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How do you answer 'How's your day?' if you're having a bad day?

Community Member
Today I went to my safe place after working from home because I wasn't feeling well. Walked for an hour to reach my safe place which also has a nice gelato shop. I walked in and I immediately saw this beautiful gelato server and she asked how my day was. Not really knowing how to answer and still trying to make social interaction I said it was fine, I've been walking for exercise. But I wasn't really fine, I didn't talk to anyone all day except this person and I kind of wanted to let her know that I was so glad she asked how my day was but I didn't want to send out negative energy with the status of my mental health.

How would you go about this? Should I let her or for that matter anyone know that I feel great when people ask how I'm doing? What will they think of me? Is it creepy?

Thank you
7 Replies 7

white knight
Community Champion
Community Champion
Hi, welcome

We'll done, you actually replied the correct way.

When we ask people "how are you" or similar, they are not asking to know the truth, they are being polite.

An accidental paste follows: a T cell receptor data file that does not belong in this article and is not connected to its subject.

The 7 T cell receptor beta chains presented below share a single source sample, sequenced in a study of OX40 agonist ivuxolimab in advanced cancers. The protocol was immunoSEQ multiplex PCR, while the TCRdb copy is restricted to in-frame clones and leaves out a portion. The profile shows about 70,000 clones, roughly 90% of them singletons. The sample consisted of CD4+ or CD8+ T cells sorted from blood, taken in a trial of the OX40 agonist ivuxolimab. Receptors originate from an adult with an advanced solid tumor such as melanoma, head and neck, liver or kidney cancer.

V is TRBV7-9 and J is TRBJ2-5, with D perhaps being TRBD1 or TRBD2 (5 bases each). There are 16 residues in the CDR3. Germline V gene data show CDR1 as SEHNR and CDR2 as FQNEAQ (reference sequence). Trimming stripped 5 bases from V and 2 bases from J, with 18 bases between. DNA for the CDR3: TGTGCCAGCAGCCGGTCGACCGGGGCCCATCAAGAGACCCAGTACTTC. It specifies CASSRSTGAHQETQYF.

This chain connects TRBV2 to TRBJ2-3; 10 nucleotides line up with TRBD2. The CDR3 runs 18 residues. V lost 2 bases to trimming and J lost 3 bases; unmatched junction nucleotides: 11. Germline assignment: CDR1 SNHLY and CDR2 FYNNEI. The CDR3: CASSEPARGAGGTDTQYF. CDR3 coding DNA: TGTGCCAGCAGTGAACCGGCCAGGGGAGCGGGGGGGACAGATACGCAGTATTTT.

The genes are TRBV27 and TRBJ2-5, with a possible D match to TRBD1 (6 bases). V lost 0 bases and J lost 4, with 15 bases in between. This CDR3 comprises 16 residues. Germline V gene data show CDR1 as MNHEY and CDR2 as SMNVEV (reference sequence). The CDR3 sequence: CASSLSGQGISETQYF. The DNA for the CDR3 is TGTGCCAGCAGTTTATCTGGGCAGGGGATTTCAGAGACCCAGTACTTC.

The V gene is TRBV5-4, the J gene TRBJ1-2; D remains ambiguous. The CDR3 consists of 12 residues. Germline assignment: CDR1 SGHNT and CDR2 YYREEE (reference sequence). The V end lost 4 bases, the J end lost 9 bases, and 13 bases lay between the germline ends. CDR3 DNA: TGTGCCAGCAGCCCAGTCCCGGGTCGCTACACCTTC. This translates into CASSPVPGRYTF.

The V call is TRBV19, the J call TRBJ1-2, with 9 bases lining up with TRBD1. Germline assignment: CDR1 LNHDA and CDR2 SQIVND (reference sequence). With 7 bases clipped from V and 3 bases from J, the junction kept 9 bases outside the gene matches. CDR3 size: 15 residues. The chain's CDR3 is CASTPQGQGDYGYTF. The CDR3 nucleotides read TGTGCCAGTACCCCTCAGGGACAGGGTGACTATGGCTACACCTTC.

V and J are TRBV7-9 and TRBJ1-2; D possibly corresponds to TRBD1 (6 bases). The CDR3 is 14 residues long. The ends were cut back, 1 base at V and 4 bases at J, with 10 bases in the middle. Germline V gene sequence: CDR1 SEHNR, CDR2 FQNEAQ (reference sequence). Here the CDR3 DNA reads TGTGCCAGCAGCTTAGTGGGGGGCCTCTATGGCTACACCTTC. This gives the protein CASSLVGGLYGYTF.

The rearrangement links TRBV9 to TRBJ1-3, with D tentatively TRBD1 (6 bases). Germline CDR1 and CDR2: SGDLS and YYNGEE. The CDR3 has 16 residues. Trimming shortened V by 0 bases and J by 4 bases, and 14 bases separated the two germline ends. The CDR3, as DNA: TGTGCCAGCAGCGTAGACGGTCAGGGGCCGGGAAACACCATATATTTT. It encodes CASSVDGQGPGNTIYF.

I have a relative that, once asked the same she'll talk on and on about everything from a swollen toe to molting hair. You can tell the other person regretted asking.

So it's only once you know people well that you reply like "in struggling atm but how are you more importantly "

We should not forget that friends and family also, at times struggle for other reasons or they carry a mental illness but inform nobody.

YPLA I've noticed you are up to 24 posts and your answers are well meaning and questions are well thought out. I'm glad you are a part of the forum family here.

Valued Contributor
Valued Contributor

Hi ypla

I feel for you so much as you face managing your mental well being in the most constructive of ways. It's tough to manage some days, that's for sure. To push yourself to walk so far to a place that leads you to feel better is incredibly admirable.